Many people think that summer is the best time to appreciate land, but orchard owners know that fall is when land is really in its prime. The leaves are changing color, fall treats are cooking in the oven, and everyone is in the mood for a big mug of warm apple cider.
Since October is an orchard’s time to shine, we thought we’d look into what makes a successful apple orchard.
Choosing Your Land
For an orchard to succeed, it needs to have a strong foundation to grow on. You’ll want to find a property with plenty of sunlight and well-drained soil. Different varieties of apples thrive in different climates, so you’ll need to make sure your trees and your property’s location are a good match.
The USDA’s Plant Hardiness Zone Map is a great way to gauge which types of trees would thrive in your location.
Soil drainage is also incredibly important. Be sure to get a soil test done or check out the USDA’s Web Soil Survey to make sure your property’s soil type is the best kind for your trees to flourish.
The best landscape for your orchard will also depend on the type of apples you plan to grow. If you grow apples that need more sunlight in the fall, you’ll want to plant them on a northern-facing slope. If you grow apples that need more sunlight in the spring, its best practice to plant them on a southern-facing slope.
A rolling landscape protects land from harsh wind. Too much exposure to strong winds isn’t good for any crop, but despite their sturdy looks apple trees are especially sensitive to the effects of wind. To prevent the delicate branches of your trees from snapping and the fruit from bruising, make sure your trees have decent protection from strong winds.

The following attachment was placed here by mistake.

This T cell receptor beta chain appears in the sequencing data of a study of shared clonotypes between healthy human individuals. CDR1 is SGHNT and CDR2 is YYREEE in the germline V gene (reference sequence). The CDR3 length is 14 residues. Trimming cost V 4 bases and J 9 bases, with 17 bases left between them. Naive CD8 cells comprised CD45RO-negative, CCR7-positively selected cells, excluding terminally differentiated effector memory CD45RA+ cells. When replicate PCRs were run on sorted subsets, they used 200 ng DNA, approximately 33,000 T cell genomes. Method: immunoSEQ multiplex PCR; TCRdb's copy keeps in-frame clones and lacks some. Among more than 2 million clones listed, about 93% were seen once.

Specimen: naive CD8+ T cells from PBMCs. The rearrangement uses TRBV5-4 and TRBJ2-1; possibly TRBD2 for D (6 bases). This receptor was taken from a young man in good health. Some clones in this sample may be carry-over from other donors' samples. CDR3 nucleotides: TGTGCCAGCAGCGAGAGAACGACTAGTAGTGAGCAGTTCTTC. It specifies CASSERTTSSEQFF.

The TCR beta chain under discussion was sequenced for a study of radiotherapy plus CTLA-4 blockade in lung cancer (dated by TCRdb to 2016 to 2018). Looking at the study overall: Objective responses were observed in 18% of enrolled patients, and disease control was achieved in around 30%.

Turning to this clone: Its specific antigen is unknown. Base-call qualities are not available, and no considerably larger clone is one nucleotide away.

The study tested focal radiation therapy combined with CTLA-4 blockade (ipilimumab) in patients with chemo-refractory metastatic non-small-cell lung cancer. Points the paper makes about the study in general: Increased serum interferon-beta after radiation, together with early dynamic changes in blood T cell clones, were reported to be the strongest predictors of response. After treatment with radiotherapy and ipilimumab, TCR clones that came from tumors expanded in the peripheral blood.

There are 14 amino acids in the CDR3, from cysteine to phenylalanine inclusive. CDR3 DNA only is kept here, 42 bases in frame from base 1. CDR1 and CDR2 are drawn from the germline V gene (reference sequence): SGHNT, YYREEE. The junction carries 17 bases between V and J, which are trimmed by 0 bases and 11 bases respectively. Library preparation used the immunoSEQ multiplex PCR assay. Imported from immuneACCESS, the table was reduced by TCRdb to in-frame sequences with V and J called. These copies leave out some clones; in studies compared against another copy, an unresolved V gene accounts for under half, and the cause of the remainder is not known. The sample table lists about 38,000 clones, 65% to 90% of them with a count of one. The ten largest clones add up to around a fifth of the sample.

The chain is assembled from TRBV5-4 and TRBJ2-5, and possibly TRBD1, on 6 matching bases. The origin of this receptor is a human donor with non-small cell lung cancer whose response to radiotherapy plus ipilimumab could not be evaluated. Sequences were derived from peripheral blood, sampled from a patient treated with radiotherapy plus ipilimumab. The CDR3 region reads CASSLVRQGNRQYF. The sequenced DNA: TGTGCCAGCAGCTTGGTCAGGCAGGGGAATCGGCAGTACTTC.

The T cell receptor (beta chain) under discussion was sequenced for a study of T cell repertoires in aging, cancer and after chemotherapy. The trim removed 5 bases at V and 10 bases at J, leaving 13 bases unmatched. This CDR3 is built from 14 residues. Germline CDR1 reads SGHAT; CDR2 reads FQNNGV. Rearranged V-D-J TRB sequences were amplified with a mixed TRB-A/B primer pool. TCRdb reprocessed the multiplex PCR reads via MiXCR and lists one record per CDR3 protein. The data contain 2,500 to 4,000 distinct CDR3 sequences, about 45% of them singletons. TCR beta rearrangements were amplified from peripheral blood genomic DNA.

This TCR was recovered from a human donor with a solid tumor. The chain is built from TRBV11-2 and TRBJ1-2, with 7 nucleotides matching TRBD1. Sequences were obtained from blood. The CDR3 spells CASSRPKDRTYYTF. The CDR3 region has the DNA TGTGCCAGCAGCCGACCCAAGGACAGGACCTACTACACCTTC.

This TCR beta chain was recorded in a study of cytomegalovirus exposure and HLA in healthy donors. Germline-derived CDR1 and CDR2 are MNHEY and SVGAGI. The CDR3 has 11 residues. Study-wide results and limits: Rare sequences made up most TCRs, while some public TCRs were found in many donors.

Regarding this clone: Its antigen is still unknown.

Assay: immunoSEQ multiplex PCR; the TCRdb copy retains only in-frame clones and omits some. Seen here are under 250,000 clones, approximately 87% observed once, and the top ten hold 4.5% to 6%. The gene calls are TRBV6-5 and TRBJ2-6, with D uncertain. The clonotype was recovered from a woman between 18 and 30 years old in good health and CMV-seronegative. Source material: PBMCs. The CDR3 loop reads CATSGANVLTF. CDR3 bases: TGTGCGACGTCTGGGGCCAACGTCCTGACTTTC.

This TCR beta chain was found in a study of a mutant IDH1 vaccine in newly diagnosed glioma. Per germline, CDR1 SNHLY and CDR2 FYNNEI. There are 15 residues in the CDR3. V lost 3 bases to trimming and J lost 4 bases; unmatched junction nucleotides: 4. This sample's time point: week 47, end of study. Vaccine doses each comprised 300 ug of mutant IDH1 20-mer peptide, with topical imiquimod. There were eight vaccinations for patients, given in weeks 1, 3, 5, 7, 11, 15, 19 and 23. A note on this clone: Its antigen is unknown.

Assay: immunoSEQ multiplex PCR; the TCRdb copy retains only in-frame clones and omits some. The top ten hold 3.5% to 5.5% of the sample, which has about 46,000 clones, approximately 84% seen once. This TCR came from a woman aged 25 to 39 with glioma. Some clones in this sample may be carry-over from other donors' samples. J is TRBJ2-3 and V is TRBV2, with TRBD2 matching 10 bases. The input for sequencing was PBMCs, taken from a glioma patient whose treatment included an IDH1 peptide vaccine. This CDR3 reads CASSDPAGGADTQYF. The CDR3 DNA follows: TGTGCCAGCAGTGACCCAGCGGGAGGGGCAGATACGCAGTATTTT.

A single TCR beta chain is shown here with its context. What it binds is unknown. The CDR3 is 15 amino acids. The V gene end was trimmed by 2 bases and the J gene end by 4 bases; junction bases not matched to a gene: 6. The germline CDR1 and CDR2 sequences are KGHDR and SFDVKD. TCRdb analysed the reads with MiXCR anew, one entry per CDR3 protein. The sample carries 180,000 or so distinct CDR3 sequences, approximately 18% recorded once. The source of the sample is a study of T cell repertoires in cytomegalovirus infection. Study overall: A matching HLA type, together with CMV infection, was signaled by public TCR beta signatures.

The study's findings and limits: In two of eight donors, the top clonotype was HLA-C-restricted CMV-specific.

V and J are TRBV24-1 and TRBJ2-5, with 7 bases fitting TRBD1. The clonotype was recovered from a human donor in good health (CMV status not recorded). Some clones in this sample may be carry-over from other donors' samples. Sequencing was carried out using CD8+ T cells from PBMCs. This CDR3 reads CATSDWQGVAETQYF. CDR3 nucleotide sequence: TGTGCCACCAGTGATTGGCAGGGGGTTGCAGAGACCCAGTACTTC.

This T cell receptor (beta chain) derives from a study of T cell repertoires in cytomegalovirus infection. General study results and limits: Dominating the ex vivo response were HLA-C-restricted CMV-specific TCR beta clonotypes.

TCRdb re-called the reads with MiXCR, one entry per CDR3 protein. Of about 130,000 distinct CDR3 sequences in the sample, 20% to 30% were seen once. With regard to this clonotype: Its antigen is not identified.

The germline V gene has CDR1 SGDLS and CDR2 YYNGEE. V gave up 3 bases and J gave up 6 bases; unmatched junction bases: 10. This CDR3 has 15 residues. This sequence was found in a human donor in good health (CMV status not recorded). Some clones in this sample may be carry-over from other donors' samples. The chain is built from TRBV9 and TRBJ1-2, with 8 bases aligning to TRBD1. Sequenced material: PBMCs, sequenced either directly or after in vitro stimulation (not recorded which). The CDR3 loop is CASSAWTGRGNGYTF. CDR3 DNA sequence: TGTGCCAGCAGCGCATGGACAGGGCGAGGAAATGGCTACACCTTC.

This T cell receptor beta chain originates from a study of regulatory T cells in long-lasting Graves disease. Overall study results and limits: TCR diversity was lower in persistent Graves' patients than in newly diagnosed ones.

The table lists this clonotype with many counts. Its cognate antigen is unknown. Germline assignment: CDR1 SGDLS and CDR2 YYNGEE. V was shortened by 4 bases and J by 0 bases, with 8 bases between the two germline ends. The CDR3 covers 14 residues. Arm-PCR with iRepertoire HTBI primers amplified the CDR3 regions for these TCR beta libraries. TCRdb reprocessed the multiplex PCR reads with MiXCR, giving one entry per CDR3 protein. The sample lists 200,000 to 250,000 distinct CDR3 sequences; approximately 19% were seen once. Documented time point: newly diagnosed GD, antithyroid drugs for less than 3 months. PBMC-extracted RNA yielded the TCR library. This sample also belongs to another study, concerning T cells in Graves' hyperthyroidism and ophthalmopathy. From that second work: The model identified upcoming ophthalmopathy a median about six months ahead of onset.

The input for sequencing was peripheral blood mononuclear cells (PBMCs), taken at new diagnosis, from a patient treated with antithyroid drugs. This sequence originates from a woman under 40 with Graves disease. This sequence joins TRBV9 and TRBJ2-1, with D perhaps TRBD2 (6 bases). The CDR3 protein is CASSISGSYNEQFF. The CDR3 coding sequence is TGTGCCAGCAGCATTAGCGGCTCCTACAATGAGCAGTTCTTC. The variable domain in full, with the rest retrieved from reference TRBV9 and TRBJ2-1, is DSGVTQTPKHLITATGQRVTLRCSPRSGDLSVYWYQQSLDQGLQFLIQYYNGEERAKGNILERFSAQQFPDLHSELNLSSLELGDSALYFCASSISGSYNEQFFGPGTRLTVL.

Finding the perfect property for an orchard can be tricky. Land transactions require specialized expertise, so Find A Land Consultant in your area before investing in this unique type of property this fall.
Choosing Your Apples
In America, there are currently 2,500 varieties of apples grown, each with their own unique flavor, colors, and needs. Here are some best sellers, according to the US Apple Association:
- This New England favorite grows best in cool areas. Its tart flavor makes it perfect for cooking fall treats.
- Originally developed in Japan, the Fuji apple is sweet and crisp. They also have a very long shelf life, sometimes lasting up to a full year with refrigeration.
- Red Delicious. This American classic thrives in warmer climates. Although this type of apple has a surprising amount of online hate, it is still projected to be one of the top sellers for 2018.
- Pink Lady®. A sweet, sharp taste with a lovely blush color. But be warned – this type is susceptible to fireblight and cedar apple rust.
- These apples have a mild, honeyed flavor that is great for baking or dipping in caramel.
To learn about other types of apples, check out Orange Pippin. They have detailed descriptions of hundreds of apple types.
Tips For Planting/Caring for Your Orchard
- Planting three varieties of apple types is the best way to get great pollination. Like people, bees are important to land real estate as an industry and its important to know they like variety in their food. Offering them a few different types of apple blossoms will keep the bees coming back to your orchard time and again.
- Patience is important when growing trees. It can take anywhere from two to seven years for trees to turn a profit. Much like timberland, orchards take a while to make money.
- Orchards do require upkeep. You’ll need to prune them in spring to get rid of dead wood.
- Orchards are also especially susceptible to pests, so set aside some money for pest control.
If you have the time, patience, and love of land required to grow an orchard, it might be a great addition to your property. There are thousands of different apple varieties to choose from, so channel your inner Johnny Appleseed and getting planting! Thinking about purchasing an orchard or starting one of your own? Make sure to find a land expert using the Find A Land Consultant search tool. Land transactions and investments require an agent with specialized expertise and experience in the field.
About the Author: Laura Barker is a freelance writer based out of California for the REALTORS® Land Institute. She has been with RLI since October 2017.